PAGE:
The rocks that form from magma are crystalline and fit into a general category called igneous rocks. Examples of common types of igneous rock include granite and basalt.
One way to learn how different types of igneous rock form is to compare the relative sizes of their mineral crystals. Igneous rocks with larger mineral crystals (for example, granite) cool slowly below the surface. Basalt, with its fine mineral structure, cools relatively quickly after it erupts as lava from a volcano.
Image: 3D model of hot magma plumes (light orange) rising from the Earth's core (dark orange, centre), cooling, and sinking back down (credit: Shuxia Zhang/Shuo Wang/SPL)
How big is the magma chamber at Yellowstone?
Seismologists study how earthquake waves travel through the Earth to map the huge magma chamber below Yellowstone National Park.
Geophysicist Bernard Chouet explains what notes from an organ can tell us about volcanoes.
Geophysicist Bernard Chouet explains how notes from an organ and a volcano about to erupt give off similar resonant signals. As magma enters cracks below the Earth's surface, it resonates and gives off signals known as long period events. These signals help scientists predict eruptions.
Liz Bonnin uses a plum to explain what's happening inside the Earth.
Reporting from Eyjafjallajokull volcano in Iceland, Liz Bonnin explains the Earth's inner structure using a plum to show the different layers inside our planet. She explains why hot bits of the mantle that are rising melt to form magma.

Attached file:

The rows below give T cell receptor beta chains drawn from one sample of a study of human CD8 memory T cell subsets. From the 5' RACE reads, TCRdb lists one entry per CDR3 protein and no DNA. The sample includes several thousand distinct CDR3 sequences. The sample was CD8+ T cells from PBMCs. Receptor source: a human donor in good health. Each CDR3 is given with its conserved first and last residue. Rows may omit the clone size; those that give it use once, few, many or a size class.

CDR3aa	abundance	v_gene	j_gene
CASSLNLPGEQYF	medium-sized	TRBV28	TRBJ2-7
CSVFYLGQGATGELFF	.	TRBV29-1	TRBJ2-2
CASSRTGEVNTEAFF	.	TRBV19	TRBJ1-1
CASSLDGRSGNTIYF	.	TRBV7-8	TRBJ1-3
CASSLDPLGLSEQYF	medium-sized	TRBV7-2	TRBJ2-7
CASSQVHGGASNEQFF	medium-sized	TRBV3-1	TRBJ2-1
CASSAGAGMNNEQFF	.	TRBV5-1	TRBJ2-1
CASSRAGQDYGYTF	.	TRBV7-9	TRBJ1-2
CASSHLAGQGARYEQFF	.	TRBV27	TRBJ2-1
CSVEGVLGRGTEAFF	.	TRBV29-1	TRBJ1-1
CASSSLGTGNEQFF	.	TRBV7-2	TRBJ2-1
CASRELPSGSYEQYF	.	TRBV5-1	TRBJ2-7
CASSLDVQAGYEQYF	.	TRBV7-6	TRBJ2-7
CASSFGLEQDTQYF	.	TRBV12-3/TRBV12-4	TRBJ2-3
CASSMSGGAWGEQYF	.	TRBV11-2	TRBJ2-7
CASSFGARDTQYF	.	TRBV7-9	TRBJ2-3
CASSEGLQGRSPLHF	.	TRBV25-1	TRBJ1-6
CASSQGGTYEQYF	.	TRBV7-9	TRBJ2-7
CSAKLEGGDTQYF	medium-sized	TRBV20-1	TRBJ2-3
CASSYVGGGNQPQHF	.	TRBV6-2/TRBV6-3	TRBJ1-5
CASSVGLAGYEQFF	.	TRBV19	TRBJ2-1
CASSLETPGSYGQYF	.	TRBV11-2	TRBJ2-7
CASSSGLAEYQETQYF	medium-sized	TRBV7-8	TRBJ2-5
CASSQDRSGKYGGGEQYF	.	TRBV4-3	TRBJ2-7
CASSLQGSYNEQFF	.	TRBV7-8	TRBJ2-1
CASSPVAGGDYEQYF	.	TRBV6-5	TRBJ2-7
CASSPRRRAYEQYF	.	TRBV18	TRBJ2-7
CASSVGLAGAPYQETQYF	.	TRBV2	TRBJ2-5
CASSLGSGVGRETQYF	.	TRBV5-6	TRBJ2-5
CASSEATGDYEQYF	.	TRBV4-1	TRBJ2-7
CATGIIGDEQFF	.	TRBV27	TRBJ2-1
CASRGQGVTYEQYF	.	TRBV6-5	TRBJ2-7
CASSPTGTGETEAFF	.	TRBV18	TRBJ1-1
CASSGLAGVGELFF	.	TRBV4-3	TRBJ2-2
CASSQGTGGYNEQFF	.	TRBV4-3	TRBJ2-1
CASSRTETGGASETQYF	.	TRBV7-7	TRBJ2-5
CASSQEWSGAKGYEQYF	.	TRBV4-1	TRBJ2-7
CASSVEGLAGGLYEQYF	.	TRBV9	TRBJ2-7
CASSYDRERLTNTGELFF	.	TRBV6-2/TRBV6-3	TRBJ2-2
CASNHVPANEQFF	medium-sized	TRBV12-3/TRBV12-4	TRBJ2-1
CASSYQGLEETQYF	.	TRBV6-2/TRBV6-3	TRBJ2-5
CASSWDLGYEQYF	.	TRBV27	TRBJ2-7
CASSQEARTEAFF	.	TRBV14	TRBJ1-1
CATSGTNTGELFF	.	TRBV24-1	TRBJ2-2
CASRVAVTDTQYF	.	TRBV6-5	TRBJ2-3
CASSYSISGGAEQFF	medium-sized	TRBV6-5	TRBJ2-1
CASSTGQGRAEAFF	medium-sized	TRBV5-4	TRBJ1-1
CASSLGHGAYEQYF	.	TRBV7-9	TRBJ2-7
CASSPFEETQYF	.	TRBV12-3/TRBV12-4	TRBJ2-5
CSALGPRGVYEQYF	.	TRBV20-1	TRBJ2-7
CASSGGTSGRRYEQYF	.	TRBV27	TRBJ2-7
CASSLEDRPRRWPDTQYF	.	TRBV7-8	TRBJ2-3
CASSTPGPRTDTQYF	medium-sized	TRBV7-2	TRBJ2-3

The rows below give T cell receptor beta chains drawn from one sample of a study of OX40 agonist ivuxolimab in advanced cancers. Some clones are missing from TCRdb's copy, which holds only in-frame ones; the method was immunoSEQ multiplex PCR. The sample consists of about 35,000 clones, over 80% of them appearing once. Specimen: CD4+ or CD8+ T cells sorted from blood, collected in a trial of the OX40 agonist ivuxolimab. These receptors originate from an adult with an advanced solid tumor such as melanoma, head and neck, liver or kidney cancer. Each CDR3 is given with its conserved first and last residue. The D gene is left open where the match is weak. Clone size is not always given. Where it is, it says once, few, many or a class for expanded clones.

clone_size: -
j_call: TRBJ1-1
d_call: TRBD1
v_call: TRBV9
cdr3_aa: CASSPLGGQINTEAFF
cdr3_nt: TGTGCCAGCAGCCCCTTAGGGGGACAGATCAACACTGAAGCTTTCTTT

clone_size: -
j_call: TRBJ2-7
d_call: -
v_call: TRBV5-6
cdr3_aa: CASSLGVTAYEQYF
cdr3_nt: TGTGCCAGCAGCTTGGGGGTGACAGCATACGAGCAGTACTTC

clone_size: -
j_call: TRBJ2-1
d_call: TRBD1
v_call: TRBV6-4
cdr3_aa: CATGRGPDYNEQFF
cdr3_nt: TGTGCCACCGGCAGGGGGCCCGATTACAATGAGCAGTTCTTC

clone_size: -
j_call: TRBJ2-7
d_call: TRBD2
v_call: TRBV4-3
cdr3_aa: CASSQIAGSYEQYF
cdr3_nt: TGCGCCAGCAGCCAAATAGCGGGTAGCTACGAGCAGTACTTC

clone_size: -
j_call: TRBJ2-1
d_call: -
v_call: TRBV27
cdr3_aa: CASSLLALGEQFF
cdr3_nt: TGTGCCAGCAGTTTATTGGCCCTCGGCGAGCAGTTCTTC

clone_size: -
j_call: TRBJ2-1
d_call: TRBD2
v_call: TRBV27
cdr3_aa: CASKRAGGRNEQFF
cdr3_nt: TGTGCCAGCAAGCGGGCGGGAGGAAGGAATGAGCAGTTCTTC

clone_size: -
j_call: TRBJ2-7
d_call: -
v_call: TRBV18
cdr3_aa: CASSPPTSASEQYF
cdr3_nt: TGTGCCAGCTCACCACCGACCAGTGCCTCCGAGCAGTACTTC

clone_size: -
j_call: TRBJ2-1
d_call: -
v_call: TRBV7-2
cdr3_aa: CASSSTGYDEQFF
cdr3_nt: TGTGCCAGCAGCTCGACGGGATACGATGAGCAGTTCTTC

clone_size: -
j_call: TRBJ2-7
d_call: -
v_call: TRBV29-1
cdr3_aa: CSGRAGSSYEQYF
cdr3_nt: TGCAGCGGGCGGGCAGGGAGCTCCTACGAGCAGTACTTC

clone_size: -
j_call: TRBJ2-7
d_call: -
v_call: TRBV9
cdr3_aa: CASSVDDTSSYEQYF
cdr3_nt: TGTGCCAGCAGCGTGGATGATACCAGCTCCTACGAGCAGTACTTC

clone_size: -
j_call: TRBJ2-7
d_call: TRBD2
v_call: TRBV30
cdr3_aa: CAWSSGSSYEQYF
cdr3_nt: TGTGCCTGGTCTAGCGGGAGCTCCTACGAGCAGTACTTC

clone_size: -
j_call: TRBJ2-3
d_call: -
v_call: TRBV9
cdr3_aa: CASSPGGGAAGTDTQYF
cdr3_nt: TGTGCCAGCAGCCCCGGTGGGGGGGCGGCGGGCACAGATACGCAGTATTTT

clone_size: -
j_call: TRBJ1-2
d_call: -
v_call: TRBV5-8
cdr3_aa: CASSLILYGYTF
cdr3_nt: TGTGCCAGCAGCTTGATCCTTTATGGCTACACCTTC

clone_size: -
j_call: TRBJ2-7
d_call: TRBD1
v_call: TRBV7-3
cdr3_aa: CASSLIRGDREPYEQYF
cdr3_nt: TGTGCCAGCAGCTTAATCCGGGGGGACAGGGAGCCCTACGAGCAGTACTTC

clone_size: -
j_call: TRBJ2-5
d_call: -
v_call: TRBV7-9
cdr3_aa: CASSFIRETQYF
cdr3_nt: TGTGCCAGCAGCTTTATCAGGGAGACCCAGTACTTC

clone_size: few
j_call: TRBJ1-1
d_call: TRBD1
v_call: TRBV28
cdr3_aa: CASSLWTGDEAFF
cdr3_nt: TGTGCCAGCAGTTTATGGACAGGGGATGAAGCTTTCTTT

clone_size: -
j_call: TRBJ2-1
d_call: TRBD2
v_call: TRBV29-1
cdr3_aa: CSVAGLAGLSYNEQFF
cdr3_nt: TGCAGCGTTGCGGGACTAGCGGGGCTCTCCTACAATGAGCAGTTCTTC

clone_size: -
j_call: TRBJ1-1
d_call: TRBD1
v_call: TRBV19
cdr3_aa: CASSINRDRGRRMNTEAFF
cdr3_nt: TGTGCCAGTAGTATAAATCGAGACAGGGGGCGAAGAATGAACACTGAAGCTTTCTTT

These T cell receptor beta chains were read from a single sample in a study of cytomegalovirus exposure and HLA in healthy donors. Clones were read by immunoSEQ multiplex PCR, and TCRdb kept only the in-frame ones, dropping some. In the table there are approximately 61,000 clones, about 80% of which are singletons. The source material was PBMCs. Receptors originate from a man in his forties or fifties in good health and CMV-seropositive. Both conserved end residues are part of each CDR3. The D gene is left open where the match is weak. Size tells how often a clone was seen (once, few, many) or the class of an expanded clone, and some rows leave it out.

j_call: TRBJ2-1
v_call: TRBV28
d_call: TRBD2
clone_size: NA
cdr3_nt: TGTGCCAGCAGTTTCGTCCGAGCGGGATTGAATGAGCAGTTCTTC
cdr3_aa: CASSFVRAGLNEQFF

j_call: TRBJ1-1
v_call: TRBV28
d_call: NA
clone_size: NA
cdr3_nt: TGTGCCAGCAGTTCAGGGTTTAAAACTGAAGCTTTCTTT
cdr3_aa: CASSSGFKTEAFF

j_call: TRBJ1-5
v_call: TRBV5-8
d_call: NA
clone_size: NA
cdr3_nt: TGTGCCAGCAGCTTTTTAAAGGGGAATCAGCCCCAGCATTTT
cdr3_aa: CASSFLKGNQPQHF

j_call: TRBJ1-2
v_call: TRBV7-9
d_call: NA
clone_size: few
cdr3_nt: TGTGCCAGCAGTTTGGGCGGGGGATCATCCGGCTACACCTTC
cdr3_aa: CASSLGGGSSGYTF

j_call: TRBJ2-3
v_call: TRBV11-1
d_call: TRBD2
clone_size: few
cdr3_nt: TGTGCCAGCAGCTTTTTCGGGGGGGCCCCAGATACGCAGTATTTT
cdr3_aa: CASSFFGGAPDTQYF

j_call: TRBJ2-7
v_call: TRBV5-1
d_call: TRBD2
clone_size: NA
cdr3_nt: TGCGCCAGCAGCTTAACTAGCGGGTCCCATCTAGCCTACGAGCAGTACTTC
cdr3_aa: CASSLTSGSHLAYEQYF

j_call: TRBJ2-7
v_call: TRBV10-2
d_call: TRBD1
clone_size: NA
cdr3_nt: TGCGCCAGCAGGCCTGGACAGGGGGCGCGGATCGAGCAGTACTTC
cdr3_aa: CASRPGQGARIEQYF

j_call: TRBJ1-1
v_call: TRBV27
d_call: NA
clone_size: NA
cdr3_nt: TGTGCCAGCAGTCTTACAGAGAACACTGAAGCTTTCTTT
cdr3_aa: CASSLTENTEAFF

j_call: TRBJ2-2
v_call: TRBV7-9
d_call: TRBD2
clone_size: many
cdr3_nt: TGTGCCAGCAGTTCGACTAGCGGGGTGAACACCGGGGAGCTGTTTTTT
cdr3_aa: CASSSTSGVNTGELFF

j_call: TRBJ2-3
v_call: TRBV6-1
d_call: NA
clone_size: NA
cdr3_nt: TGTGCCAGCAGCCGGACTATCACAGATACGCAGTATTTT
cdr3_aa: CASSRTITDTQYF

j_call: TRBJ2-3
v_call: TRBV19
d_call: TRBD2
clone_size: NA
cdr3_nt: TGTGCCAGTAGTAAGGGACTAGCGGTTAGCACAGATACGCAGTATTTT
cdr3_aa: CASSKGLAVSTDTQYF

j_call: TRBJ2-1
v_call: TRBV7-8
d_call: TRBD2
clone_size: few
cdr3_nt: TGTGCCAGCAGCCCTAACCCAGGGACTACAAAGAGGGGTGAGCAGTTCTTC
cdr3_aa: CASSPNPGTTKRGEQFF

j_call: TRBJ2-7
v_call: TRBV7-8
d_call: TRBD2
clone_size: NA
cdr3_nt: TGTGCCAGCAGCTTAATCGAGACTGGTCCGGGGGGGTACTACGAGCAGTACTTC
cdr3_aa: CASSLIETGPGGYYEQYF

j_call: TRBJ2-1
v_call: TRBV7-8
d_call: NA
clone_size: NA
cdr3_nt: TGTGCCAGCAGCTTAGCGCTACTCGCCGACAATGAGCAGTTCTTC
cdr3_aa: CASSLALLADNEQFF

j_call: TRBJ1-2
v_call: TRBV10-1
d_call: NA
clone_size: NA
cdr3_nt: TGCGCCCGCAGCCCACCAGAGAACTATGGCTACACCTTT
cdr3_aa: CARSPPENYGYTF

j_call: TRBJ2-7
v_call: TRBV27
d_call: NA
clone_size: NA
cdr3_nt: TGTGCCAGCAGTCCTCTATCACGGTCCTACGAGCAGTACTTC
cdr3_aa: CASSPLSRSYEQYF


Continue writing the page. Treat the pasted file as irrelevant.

Magma (from Greek μάγμα, "thick unguent") is a mixture of molten or semi-molten rock, volatiles and solids that is found beneath the surface of the Earth, and is expected to exist on other terrestrial planets. Besides molten rock, magma may also contain suspended crystals, dissolved gas and sometimes gas bubbles. Magma often collects in magma chambers that may feed a volcano or turn into a pluton. Magma is capable of intrusion into adjacent rocks (forming igneous dikes and sills), extrusion onto the surface as lava, and explosive ejection as tephra to form pyroclastic rock.
Magma is a complex high-temperature fluid substance. Temperatures of most magmas are in the range 700 °C to 1300 °C (or 1300 °F to 2400 °F), but very rare carbonatite melts may be as cool as 600 °C, and komatiite melts may have been as hot as 1600 °C. Most are silicate mixtures.
Environments of magma formation and compositions are commonly correlated. Environments include subduction zones, continental rift zones,mid-ocean ridges and hotspots. Despite being found in such widespread locales, the bulk of the Earth's crust and mantle is not molten. Except for the liquid outer core, most of the Earth takes the form of a rheid, a form of solid that can move or deform under pressure. Magma, as liquid, preferentially forms in high temperature, low pressure environments within several kilometers of the Earth's surface.
Magma compositions may evolve after formation by fractional crystallization, contamination, and magma mixing. By definition rock formed of solidified magma is called igneous rock.
While the study of magma has historically relied on observing magma in the form of lava outflows, magma has been encountered in situ three times during geothermal drilling projects—twice in Iceland (see #Magma usage for energy production below), and once in Hawaii.